1958 (Souter, J. dissenting) (describing various tests). Plaintiff Iqbal relied upon one of 
these tests, alleging that the defendants were liable because of their ?knowledge and 
acquiescence in their subordinates?? unlawful conduct. Id. at 1949. The Court did not 
accept this theory; stating: 
[T]o state a claim based on a violation of a clearly established right, respondent 
[Iqbal] must plead sufficient factual matter to show that petitioners adopted and 
implemented the detention policies at issue not for a neutral, investigative reason 
but for the purpose of discriminating on account of race, religion, or national 
origin. .. [E]ach Government official, his or her title notwithstanding, is only liable 
for his or her own misconduct.

Id. at 1948-49 (emphasis added). Thus, the federal officials needed to have more than 
knowledge of or acquiesce in the Constitutional violation; rather, they needed to have 
participated in it. This discussion could be particularly far reaching because courts?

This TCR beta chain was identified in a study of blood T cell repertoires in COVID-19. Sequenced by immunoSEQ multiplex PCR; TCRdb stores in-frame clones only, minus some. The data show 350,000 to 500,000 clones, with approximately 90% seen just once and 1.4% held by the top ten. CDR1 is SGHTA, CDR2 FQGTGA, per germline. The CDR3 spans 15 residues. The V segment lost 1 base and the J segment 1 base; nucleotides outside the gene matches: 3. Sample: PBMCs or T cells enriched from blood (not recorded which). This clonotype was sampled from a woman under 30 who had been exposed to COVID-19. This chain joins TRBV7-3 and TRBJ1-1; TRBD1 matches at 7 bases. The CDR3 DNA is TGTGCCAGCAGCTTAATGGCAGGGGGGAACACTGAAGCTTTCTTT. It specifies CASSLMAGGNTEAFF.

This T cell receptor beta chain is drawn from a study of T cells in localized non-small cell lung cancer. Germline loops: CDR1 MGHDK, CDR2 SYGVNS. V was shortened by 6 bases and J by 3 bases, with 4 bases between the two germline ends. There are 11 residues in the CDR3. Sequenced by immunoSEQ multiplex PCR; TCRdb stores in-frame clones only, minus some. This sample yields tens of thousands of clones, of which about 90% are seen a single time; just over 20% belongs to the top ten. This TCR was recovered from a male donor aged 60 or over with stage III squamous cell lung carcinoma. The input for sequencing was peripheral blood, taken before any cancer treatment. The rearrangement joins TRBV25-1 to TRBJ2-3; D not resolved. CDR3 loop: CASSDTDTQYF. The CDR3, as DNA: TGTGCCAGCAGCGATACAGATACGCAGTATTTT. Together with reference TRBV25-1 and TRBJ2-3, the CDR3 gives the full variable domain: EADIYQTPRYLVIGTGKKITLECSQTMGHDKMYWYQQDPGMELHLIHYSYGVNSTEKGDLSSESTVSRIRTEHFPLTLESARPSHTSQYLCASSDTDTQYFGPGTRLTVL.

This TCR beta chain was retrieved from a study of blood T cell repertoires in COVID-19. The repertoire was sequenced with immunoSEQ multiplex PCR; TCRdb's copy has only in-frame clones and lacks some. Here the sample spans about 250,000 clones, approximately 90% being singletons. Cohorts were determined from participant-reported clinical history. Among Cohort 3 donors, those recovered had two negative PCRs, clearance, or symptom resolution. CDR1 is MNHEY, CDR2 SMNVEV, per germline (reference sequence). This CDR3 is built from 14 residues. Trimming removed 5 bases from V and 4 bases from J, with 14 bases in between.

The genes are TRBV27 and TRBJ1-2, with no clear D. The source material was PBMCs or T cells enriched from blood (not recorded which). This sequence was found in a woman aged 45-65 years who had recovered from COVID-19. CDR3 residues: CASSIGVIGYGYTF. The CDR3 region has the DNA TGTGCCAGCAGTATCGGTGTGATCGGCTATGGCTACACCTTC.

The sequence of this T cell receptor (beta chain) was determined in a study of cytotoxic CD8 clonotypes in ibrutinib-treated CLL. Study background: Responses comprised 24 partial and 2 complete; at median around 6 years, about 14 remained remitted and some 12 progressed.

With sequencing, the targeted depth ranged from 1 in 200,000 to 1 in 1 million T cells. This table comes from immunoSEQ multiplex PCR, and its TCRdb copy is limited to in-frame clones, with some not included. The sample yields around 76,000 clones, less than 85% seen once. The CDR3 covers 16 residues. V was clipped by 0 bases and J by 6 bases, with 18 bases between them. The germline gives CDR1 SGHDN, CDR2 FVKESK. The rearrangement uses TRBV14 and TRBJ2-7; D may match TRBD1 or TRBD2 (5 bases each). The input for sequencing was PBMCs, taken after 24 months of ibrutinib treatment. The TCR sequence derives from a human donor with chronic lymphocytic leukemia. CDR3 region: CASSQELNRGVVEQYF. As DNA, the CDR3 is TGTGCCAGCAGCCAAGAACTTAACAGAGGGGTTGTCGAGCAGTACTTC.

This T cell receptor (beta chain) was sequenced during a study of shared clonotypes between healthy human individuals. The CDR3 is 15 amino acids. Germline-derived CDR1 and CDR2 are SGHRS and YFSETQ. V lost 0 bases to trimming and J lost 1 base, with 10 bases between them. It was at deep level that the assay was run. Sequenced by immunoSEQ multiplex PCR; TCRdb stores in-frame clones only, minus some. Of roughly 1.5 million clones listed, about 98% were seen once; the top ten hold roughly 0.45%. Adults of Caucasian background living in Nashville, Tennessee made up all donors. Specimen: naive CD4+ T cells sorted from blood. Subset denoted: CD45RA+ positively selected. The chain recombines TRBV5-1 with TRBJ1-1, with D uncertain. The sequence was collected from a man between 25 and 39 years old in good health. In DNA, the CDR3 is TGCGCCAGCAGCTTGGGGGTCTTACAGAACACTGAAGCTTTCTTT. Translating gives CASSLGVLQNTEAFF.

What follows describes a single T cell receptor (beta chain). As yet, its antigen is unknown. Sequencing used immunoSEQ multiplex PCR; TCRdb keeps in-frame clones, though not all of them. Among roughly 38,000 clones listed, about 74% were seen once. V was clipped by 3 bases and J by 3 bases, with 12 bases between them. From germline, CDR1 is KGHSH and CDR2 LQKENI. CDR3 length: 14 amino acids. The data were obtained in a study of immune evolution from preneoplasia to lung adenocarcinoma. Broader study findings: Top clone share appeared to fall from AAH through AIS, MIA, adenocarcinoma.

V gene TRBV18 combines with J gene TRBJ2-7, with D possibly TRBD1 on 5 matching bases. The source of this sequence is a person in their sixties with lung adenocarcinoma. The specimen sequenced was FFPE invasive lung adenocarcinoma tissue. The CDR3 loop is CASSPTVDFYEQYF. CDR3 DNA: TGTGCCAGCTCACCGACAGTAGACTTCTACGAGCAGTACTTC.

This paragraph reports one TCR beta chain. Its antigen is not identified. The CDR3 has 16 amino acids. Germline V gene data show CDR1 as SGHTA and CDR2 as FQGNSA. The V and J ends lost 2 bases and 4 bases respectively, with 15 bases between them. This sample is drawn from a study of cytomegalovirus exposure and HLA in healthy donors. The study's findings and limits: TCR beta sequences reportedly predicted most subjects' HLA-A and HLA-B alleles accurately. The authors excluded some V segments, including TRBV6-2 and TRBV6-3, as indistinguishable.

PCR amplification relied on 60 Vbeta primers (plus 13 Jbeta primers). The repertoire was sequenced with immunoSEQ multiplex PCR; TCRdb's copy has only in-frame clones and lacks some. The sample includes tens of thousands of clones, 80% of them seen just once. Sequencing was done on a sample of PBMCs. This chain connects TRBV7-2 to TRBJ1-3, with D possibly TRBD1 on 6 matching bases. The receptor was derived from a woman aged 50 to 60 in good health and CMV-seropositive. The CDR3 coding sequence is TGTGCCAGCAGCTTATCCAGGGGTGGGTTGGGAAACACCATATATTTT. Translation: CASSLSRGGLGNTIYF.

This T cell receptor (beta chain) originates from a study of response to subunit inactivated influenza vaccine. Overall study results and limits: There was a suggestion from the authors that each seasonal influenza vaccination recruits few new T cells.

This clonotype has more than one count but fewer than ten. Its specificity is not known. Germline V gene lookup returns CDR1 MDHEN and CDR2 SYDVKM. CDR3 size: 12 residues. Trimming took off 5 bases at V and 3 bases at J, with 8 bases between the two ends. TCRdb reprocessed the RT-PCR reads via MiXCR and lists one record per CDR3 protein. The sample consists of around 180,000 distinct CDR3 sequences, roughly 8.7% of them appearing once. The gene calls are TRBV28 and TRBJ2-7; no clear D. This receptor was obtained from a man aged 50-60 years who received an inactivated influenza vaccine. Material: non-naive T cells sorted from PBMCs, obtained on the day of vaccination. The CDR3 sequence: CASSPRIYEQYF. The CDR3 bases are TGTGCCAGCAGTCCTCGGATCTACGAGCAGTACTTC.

reasoning on supervisory responsibility typically applies to both Bivens-type actions 
involving federal officials and to section 1983 actions involving state officials.
In a stinging dissent, Justice Souter complains that the Court?s discussion of 
supervisory liability is ?especially inappropriate.? 129 S.Ct. at 1957 (Souter, J., 
dissenting). It occurred sua sponte, without any briefing from the parties. Id. at 1956-
57. Moreover, the discussion had no bearing on the majority?s resolution of the case. 
Id. at 1954-55, 1958. Although the majority stated that it needed to establish the 
elements of supervisory responsibility so that it could determine whether the plaintiff had 
made the requisite showing under Rule 8, the dissent points out that this was ?uncalled 
for.? Id. at 1956-57. This is because defendants Ashcroft and Mueller had conceded in 
their petition for certiorari that the plaintiffs? theory of liability was correct and that they 
would be liable if they had actual knowledge of the discrimination by their subordinates 
and had exhibited deliberate indifference to that discrimination. Id. at 1956 (citing Pet. 
for Cet. 29 and noting that the defendants had only asked the Court to decide whether 
they could be held personally liable on the theory that they had constructive notice of 
their subordinates? unconstitutional conduct). While Justice Souter expresses fear that